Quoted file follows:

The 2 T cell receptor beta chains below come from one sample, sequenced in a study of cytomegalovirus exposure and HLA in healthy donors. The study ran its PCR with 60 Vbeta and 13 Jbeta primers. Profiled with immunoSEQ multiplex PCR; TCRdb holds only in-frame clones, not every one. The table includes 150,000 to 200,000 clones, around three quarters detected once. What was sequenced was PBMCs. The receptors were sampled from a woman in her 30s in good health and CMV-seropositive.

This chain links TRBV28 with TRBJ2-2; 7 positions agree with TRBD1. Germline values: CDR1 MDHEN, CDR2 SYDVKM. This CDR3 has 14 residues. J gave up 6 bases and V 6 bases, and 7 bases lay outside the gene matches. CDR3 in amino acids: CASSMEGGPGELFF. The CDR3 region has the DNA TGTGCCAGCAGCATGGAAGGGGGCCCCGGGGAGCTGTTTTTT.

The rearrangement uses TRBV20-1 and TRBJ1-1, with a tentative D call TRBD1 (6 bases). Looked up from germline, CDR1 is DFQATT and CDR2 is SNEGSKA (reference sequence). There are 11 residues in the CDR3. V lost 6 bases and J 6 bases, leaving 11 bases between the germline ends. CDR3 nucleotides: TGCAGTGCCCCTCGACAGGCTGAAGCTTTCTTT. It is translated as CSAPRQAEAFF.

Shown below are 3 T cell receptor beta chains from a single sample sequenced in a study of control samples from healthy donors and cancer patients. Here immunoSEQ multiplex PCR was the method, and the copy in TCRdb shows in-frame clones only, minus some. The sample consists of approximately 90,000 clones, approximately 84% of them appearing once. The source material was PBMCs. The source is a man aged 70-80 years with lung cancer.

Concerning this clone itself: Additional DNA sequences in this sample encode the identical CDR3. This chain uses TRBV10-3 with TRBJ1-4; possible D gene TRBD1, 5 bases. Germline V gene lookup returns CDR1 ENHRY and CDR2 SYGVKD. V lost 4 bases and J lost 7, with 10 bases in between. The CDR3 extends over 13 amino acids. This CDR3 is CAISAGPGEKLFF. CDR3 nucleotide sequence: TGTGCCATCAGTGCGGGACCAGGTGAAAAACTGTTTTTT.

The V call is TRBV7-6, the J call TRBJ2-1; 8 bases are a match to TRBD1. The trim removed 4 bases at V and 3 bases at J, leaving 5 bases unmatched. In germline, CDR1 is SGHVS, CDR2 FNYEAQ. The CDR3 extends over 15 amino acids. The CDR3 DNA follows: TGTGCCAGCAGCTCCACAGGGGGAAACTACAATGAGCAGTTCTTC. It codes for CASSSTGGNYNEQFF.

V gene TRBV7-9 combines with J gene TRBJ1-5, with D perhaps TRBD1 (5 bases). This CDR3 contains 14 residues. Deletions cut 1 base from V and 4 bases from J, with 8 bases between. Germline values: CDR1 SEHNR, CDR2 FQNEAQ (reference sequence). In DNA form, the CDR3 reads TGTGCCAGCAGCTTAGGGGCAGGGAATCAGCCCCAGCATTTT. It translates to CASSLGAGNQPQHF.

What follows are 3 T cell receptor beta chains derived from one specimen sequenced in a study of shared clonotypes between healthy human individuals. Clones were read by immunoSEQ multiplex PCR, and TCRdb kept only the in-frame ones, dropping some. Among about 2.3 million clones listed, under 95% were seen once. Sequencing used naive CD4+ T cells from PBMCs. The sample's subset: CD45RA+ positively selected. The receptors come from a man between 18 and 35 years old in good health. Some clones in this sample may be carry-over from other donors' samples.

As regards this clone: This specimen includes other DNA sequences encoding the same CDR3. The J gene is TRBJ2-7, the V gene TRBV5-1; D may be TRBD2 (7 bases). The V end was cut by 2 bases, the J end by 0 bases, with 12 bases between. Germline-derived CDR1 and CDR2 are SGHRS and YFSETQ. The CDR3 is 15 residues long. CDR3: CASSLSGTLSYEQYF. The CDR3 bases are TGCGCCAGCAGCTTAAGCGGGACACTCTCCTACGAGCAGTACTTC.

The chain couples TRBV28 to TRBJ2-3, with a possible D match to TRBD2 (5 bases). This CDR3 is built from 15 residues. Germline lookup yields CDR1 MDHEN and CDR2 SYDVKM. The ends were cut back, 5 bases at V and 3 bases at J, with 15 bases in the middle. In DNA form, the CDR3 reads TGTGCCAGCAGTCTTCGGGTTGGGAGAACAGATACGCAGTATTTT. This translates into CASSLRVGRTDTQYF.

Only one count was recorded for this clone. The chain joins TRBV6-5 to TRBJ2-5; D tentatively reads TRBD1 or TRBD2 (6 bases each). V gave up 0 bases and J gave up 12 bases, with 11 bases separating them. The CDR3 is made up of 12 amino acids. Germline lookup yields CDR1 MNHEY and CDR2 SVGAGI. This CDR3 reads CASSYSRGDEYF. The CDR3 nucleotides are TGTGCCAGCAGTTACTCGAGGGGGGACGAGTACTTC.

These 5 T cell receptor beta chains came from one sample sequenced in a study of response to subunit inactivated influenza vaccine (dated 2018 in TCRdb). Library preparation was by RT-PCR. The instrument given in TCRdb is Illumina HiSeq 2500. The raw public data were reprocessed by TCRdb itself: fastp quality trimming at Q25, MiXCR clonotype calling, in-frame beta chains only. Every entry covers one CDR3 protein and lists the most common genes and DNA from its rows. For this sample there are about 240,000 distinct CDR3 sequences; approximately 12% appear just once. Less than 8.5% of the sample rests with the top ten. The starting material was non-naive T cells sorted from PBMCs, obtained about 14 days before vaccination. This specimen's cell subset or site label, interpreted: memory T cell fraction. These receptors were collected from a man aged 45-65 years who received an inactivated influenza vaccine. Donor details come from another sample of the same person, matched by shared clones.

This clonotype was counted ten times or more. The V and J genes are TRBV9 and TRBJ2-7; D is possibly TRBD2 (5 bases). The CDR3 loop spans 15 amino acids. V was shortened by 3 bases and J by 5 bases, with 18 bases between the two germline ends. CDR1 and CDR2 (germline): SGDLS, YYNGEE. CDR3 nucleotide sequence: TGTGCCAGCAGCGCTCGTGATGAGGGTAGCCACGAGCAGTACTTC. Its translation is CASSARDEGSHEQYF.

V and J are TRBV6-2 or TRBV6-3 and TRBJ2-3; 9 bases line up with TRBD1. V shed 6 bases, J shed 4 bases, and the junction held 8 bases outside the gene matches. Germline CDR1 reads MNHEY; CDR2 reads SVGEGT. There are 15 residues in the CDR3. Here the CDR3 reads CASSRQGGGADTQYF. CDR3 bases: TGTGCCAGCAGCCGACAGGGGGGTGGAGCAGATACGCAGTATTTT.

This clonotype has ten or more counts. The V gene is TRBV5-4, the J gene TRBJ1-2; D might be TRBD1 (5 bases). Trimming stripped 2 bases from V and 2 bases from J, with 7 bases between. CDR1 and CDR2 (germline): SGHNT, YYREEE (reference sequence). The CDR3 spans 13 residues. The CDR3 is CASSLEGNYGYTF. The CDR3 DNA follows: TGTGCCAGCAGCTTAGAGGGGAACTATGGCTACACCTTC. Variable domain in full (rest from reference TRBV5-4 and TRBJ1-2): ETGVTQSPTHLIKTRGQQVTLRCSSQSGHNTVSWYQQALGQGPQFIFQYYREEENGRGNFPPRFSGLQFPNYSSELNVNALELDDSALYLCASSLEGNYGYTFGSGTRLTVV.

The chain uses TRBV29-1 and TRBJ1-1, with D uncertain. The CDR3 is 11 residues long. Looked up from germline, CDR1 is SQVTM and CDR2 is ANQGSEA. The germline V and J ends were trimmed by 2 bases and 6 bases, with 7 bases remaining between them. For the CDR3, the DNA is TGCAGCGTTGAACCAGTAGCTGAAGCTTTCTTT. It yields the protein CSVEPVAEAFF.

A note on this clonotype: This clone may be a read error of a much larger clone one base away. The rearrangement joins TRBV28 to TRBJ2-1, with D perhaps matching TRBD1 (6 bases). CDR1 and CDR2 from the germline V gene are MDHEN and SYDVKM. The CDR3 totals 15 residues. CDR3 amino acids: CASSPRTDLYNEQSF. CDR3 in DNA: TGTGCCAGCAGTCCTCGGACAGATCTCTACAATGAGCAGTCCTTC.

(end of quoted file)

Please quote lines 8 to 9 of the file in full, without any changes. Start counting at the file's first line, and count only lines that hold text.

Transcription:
What follows are 3 T cell receptor beta chains derived from one specimen sequenced in a study of shared clonotypes between healthy human individuals. Clones were read by immunoSEQ multiplex PCR, and TCRdb kept only the in-frame ones, dropping some. Among about 2.3 million clones listed, under 95% were seen once. Sequencing used naive CD4+ T cells from PBMCs. The sample's subset: CD45RA+ positively selected. The receptors come from a man between 18 and 35 years old in good health. Some clones in this sample may be carry-over from other donors' samples.

As regards this clone: This specimen includes other DNA sequences encoding the same CDR3. The J gene is TRBJ2-7, the V gene TRBV5-1; D may be TRBD2 (7 bases). The V end was cut by 2 bases, the J end by 0 bases, with 12 bases between. Germline-derived CDR1 and CDR2 are SGHRS and YFSETQ. The CDR3 is 15 residues long. CDR3: CASSLSGTLSYEQYF. The CDR3 bases are TGCGCCAGCAGCTTAAGCGGGACACTCTCCTACGAGCAGTACTTC.